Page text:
When I got the e-mail for a moussaka making experience from the lovely Megan I thought exactly that. However, I’m always learning so I really wanted to see this staple of the Greek family table done from a professional chef. Secondly, I had completely stopped going to The Real Greek three years ago so I was super curious.
These days my sister and I are at my mum’s and my stepdad’s house in Atalanti Greece. You can imagine the mayhem.
On Friday we had amazing weather so we went out in the garden to gather wild greens. They are called χόρτα (chorta – wild greens) in Greek and we gather them from gardens and fields. I imagine that in an English garden some of those yummy wonders are killed off as weeds. They are boiled and then served hot or cold with olive oil and lemon. They go amazingly well with fish, but I love them any old way.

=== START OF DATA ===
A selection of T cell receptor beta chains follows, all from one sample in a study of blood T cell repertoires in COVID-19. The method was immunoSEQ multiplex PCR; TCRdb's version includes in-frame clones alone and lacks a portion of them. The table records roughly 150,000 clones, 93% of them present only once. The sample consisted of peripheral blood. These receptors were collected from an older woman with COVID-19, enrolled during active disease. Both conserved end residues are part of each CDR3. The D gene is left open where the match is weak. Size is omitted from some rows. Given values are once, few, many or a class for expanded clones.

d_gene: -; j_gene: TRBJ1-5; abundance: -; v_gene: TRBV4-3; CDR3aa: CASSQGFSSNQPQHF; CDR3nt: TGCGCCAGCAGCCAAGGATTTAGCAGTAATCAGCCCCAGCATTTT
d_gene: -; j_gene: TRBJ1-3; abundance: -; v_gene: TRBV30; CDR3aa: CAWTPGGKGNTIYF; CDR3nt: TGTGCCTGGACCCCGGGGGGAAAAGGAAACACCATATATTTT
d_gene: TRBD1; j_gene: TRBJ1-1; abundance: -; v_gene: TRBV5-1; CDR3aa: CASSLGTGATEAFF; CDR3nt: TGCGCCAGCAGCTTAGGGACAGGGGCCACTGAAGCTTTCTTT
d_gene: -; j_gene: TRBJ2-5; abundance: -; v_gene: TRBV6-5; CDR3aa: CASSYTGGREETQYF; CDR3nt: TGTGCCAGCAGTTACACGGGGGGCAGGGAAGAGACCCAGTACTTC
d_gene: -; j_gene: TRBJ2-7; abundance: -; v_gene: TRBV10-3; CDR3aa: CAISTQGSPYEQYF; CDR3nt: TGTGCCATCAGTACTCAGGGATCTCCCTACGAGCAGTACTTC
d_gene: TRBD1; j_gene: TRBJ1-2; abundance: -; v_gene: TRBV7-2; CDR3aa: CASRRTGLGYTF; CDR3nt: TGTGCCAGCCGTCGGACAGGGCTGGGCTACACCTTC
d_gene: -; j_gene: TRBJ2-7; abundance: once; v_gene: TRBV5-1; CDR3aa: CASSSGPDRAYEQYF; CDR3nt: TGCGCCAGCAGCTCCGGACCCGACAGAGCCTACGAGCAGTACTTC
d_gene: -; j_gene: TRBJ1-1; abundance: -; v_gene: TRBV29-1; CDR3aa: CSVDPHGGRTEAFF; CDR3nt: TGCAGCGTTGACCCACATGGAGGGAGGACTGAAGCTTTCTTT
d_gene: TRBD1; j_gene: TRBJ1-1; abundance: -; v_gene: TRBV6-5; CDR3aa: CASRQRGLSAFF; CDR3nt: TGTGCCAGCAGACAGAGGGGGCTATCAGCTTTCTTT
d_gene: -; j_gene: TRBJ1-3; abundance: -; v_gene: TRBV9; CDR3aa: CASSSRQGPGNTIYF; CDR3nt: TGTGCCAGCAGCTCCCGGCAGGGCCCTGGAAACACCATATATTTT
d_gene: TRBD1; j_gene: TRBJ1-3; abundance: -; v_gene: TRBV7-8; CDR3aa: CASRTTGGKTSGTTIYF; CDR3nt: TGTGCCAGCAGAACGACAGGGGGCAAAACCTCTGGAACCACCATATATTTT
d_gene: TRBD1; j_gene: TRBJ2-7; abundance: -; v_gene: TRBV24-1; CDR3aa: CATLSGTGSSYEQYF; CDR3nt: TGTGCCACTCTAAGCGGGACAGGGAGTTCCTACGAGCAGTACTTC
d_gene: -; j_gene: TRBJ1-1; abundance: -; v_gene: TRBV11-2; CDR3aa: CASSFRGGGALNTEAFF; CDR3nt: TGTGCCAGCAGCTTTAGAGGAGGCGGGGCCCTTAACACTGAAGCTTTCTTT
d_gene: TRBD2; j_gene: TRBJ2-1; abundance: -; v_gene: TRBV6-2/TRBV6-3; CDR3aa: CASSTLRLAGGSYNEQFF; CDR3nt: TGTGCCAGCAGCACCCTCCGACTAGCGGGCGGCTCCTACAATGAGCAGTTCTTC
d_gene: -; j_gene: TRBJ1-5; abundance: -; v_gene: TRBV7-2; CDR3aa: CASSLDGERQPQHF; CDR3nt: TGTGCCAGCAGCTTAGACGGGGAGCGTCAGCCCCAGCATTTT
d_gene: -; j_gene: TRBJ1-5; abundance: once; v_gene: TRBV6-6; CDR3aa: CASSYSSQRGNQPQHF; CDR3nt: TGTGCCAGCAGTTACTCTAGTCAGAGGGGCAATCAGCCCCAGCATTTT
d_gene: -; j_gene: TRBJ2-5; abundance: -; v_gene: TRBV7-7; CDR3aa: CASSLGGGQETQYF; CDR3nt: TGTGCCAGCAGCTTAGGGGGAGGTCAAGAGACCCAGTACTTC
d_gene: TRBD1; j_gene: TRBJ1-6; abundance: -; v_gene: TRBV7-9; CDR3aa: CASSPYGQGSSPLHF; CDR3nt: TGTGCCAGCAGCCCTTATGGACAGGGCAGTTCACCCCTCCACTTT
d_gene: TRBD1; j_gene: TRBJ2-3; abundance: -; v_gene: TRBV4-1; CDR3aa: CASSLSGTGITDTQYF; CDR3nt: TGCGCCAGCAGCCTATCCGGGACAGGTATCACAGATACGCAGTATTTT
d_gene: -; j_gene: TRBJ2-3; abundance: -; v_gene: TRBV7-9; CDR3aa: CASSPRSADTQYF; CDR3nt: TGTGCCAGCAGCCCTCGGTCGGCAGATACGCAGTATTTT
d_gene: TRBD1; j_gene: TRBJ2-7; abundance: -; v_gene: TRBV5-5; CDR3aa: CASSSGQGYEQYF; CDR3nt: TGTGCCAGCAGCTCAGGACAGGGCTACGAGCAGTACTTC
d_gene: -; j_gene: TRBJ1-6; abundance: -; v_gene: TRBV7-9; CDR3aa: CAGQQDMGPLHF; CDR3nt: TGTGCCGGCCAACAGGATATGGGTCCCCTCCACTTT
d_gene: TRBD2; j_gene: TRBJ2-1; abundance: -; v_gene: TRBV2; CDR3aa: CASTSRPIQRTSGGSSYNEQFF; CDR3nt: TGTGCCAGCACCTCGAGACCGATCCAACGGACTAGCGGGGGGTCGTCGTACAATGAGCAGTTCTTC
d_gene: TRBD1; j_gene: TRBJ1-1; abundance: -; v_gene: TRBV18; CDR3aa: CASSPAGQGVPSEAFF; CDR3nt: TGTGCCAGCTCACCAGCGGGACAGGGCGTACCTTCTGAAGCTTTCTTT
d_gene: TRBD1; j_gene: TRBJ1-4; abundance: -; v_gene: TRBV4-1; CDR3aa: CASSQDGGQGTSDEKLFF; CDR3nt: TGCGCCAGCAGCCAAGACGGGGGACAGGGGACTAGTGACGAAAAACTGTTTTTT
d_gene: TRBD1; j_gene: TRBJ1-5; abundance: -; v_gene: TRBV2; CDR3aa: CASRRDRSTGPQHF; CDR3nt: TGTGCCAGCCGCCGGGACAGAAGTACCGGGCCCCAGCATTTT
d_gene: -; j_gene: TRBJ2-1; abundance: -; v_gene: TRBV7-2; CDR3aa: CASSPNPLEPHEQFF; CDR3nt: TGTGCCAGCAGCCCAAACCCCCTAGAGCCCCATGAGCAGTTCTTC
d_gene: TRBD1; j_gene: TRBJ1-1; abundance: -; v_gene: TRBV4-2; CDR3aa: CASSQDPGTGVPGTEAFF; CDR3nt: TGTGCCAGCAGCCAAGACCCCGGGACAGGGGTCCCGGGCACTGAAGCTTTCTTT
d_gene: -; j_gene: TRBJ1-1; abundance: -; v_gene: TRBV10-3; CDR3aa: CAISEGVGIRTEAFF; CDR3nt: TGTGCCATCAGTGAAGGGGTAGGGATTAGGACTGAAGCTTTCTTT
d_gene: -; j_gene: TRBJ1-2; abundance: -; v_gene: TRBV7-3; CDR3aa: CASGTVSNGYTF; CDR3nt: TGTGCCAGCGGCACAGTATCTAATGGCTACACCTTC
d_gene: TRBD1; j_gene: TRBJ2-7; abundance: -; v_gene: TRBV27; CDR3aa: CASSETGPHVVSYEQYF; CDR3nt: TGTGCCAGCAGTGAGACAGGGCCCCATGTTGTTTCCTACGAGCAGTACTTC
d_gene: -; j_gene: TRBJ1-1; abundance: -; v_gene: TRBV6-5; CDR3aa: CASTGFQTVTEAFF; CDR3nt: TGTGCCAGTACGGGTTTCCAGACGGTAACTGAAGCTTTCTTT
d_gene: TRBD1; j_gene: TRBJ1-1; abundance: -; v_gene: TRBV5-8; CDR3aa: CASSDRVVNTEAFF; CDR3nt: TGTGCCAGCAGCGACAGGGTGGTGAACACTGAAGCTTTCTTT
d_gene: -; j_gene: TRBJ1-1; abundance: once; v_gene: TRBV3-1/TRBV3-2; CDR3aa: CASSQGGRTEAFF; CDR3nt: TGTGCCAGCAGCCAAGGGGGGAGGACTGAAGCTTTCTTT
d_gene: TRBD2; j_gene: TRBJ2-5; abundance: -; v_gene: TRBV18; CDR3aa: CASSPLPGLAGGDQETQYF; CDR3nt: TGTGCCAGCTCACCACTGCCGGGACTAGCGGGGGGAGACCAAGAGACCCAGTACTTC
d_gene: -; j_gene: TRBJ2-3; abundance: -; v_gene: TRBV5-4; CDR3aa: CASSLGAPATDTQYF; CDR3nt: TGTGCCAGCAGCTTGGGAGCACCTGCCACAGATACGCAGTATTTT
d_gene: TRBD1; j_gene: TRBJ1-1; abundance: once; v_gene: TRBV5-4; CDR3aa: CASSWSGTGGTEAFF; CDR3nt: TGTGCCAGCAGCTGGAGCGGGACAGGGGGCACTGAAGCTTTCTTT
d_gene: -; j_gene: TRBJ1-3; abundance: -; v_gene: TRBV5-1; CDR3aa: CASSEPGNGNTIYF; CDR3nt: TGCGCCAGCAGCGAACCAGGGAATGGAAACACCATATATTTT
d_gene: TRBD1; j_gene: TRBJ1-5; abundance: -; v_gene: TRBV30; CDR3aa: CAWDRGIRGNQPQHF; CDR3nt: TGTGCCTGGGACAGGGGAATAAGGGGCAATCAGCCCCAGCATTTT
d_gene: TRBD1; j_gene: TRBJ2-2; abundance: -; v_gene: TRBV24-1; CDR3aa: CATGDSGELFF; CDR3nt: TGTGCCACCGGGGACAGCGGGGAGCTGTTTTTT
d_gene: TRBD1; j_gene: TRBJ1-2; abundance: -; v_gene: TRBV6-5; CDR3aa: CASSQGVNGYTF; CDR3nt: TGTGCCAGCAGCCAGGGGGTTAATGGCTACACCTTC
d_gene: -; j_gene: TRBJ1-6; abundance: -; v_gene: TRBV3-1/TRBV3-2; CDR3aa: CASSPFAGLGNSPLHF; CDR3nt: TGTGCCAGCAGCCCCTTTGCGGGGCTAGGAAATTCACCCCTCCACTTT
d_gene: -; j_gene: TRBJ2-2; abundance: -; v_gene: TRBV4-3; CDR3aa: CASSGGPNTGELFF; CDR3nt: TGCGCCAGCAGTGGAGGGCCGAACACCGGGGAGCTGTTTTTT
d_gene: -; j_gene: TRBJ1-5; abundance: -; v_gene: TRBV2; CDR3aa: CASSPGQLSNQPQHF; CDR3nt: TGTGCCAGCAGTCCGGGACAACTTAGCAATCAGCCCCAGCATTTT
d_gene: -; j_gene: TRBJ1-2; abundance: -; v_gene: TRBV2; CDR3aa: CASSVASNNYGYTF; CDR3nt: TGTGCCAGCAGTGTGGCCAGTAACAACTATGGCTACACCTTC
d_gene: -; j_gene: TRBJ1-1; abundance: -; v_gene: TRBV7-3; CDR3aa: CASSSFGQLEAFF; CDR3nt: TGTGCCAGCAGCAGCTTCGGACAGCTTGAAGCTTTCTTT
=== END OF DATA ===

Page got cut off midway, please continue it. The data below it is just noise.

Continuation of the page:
Let’s get the scary stuff out of the way first. This is a post about soup with INTESTINES. (Wait! Come back!)
So, now that we are left with the brave folks here goes the story.
Mama Despoina (also my mum – she simply rocks) blogged the recipe for Magiritsa the other day, the Greek traditional soup eaten after the Resurrection. It’s incredibly yummy even though I know it sounds weird.
Since we started getting an organic fruit and veg box delivery each week I have been trying out all sorts of new things. It’s so exciting to be getting vegetables every week that you’ve never tried. It makes you look for information, learn and do new stuff. Sort of brilliant.
Especially since we are going through Lent (and the Greek version is a bit weird as I was saying the other day) it’s great to be doing different things with veggies.